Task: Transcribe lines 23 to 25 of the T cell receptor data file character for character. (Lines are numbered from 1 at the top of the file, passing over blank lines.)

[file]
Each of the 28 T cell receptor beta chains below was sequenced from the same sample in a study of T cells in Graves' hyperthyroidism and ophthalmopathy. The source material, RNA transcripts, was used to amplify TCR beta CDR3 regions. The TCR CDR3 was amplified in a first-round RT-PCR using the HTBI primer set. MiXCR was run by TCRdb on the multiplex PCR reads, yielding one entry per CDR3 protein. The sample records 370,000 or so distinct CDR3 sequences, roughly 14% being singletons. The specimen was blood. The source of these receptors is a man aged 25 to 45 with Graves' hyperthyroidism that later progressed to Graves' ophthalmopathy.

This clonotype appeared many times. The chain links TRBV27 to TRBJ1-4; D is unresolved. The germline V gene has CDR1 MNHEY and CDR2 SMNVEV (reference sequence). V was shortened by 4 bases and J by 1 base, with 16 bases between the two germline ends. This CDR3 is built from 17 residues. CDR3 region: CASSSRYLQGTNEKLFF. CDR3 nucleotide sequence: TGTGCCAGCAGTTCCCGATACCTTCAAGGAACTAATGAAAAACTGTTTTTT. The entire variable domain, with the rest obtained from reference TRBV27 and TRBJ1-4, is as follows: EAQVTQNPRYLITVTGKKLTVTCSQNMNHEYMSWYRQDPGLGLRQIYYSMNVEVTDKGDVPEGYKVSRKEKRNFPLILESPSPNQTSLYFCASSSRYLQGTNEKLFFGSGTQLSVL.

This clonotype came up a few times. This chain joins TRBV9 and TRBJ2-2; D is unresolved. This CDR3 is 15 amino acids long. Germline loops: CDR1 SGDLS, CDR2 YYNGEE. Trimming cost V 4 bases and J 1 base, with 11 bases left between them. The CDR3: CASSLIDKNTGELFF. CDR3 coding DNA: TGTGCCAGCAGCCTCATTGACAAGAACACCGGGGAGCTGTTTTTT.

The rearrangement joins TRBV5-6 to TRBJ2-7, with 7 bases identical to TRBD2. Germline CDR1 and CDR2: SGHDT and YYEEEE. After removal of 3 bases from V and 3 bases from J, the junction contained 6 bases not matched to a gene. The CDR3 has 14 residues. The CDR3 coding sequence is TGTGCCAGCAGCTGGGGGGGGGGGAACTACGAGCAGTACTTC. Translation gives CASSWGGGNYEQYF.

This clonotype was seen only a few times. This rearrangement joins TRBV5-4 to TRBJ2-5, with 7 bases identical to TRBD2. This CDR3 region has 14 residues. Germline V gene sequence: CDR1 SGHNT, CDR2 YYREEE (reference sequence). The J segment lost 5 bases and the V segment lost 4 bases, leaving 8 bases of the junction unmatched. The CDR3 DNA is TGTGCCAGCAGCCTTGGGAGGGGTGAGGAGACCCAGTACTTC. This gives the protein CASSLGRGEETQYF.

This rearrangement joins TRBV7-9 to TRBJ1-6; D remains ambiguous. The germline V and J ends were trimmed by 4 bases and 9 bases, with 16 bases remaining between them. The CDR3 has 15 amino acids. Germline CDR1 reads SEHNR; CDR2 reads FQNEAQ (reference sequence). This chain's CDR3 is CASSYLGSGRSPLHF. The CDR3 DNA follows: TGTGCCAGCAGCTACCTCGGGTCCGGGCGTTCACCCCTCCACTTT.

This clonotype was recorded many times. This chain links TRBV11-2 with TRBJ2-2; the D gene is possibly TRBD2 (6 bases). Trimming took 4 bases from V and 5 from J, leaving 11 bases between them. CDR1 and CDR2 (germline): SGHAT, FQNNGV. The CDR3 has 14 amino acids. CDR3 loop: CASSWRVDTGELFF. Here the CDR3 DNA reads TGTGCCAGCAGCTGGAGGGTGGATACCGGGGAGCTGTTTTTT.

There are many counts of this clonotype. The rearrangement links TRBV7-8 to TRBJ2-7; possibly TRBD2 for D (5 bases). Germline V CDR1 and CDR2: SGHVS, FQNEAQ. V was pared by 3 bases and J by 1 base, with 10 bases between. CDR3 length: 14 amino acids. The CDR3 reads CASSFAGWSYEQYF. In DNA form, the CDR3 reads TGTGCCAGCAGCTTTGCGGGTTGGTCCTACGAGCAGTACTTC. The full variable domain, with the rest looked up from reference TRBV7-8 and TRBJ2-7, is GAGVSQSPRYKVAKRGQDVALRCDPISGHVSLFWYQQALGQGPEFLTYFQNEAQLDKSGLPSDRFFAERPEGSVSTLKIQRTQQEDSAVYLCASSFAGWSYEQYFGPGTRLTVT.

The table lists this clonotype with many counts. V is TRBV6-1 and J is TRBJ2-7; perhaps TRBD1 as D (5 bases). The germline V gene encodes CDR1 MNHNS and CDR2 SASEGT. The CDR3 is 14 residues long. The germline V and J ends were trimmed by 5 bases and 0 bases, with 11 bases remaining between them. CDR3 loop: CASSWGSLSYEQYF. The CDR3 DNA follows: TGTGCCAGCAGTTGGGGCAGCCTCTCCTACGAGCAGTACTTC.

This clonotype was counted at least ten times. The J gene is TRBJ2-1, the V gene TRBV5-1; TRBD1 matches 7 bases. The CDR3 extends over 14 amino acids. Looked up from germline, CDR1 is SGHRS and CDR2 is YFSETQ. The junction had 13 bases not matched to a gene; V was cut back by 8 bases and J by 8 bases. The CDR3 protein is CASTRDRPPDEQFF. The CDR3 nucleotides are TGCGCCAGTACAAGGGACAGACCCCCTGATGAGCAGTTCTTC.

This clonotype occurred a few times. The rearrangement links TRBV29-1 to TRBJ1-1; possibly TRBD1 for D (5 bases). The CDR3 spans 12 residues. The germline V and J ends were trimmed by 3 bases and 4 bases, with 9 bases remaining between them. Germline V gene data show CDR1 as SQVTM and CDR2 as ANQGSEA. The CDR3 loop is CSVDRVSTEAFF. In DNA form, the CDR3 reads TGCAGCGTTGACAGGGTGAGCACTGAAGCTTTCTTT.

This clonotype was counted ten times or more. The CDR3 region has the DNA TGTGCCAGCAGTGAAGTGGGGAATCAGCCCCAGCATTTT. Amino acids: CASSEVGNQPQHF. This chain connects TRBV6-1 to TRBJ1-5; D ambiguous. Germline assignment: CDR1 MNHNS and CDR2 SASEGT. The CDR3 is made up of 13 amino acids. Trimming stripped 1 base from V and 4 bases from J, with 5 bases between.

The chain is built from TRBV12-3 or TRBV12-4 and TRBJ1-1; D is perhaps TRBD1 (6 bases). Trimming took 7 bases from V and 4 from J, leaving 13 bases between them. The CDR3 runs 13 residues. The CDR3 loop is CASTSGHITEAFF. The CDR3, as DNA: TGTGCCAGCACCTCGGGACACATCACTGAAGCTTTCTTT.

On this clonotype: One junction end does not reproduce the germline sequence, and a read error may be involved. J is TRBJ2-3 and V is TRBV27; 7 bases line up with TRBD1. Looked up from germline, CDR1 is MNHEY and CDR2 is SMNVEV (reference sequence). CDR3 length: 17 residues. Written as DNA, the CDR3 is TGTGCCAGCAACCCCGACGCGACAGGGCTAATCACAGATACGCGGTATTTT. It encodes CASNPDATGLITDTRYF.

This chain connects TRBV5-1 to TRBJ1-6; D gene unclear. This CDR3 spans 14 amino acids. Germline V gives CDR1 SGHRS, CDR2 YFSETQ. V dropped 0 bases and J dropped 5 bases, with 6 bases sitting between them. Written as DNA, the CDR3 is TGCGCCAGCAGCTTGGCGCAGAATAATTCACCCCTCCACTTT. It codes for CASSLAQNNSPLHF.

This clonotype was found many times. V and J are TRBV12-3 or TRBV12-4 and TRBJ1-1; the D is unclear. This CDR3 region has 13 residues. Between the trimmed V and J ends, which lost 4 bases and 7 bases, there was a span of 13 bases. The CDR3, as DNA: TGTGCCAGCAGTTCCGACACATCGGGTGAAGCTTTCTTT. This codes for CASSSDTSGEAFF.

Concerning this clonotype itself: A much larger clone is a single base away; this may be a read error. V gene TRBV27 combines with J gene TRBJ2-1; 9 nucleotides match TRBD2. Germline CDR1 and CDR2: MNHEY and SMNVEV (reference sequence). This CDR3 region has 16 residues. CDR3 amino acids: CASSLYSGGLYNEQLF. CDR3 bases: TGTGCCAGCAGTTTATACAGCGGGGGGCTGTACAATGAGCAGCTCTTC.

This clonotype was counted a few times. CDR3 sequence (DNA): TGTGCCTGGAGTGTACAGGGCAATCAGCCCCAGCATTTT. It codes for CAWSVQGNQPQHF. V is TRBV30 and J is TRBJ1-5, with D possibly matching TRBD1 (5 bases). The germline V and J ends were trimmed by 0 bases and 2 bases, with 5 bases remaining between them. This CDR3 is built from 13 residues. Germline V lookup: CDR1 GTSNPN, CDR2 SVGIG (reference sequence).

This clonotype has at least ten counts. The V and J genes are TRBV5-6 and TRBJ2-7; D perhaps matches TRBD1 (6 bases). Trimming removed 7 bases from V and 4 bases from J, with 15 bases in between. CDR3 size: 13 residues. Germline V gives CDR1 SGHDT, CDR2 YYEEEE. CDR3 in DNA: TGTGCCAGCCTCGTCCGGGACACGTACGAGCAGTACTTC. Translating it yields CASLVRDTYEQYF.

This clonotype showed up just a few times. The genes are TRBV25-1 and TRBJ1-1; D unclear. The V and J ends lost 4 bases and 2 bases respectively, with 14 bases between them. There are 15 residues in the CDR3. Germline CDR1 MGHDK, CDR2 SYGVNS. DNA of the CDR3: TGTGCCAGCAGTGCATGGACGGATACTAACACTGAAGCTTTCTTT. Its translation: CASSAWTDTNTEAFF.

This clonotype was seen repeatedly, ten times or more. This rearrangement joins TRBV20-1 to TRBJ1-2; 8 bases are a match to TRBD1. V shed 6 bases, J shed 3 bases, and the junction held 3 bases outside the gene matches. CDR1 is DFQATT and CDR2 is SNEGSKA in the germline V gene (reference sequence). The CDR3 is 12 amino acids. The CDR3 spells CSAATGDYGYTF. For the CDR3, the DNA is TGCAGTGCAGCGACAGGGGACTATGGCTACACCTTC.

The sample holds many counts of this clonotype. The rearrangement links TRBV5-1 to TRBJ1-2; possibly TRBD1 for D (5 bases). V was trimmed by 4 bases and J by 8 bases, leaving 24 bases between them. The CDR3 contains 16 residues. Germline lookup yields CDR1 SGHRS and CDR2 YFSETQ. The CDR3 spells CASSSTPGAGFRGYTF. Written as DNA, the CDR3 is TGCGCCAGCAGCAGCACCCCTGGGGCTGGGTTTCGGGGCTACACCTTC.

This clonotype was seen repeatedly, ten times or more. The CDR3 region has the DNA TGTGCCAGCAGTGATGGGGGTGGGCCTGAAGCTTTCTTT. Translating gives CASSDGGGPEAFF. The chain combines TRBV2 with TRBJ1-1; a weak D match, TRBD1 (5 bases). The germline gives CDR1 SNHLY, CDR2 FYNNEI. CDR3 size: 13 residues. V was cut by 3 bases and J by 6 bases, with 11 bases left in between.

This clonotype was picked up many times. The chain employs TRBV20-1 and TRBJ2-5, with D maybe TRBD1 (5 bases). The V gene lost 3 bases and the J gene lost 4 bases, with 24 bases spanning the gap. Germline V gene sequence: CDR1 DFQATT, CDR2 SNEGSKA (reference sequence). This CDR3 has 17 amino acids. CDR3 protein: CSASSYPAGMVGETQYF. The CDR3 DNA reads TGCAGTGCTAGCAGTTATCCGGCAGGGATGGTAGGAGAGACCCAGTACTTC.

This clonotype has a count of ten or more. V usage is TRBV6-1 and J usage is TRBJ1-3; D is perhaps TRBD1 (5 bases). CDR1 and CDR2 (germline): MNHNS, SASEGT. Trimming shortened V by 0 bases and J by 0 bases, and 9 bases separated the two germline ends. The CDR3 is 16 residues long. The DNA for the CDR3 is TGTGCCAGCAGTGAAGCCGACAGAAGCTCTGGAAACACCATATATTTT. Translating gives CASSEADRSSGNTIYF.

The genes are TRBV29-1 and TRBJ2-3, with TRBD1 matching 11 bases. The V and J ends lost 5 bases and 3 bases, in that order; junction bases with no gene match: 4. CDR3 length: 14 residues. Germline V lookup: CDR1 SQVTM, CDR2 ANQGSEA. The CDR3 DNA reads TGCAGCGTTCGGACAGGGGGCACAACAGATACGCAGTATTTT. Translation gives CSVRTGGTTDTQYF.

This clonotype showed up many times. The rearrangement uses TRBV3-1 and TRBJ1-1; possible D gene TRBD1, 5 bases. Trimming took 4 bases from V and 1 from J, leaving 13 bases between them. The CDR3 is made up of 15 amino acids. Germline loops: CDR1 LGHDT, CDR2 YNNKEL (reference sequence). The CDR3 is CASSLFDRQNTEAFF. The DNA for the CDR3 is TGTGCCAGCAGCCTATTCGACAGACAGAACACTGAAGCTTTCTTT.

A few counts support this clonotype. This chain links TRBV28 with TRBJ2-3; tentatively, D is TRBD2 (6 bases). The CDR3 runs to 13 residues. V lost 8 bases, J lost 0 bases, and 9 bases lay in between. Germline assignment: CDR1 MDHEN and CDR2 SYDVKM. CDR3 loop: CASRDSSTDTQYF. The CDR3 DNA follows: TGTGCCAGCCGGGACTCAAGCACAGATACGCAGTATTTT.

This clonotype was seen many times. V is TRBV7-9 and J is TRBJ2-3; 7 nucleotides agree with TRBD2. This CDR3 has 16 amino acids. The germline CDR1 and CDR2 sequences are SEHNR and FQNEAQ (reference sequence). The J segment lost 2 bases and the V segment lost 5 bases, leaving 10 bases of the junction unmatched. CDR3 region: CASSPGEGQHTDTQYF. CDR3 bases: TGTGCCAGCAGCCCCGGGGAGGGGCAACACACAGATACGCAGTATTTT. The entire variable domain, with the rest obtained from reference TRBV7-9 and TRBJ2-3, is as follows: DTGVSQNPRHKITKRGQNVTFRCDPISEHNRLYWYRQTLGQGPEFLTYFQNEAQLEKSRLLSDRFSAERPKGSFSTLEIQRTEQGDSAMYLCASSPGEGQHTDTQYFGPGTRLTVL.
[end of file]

This clonotype was seen repeatedly, ten times or more. The CDR3 region has the DNA TGTGCCAGCAGTGATGGGGGTGGGCCTGAAGCTTTCTTT. Translating gives CASSDGGGPEAFF. The chain combines TRBV2 with TRBJ1-1; a weak D match, TRBD1 (5 bases). The germline gives CDR1 SNHLY, CDR2 FYNNEI. CDR3 size: 13 residues. V was cut by 3 bases and J by 6 bases, with 11 bases left in between.

This clonotype was picked up many times. The chain employs TRBV20-1 and TRBJ2-5, with D maybe TRBD1 (5 bases). The V gene lost 3 bases and the J gene lost 4 bases, with 24 bases spanning the gap. Germline V gene sequence: CDR1 DFQATT, CDR2 SNEGSKA (reference sequence). This CDR3 has 17 amino acids. CDR3 protein: CSASSYPAGMVGETQYF. The CDR3 DNA reads TGCAGTGCTAGCAGTTATCCGGCAGGGATGGTAGGAGAGACCCAGTACTTC.

This clonotype has a count of ten or more. V usage is TRBV6-1 and J usage is TRBJ1-3; D is perhaps TRBD1 (5 bases). CDR1 and CDR2 (germline): MNHNS, SASEGT. Trimming shortened V by 0 bases and J by 0 bases, and 9 bases separated the two germline ends. The CDR3 is 16 residues long. The DNA for the CDR3 is TGTGCCAGCAGTGAAGCCGACAGAAGCTCTGGAAACACCATATATTTT. Translating gives CASSEADRSSGNTIYF.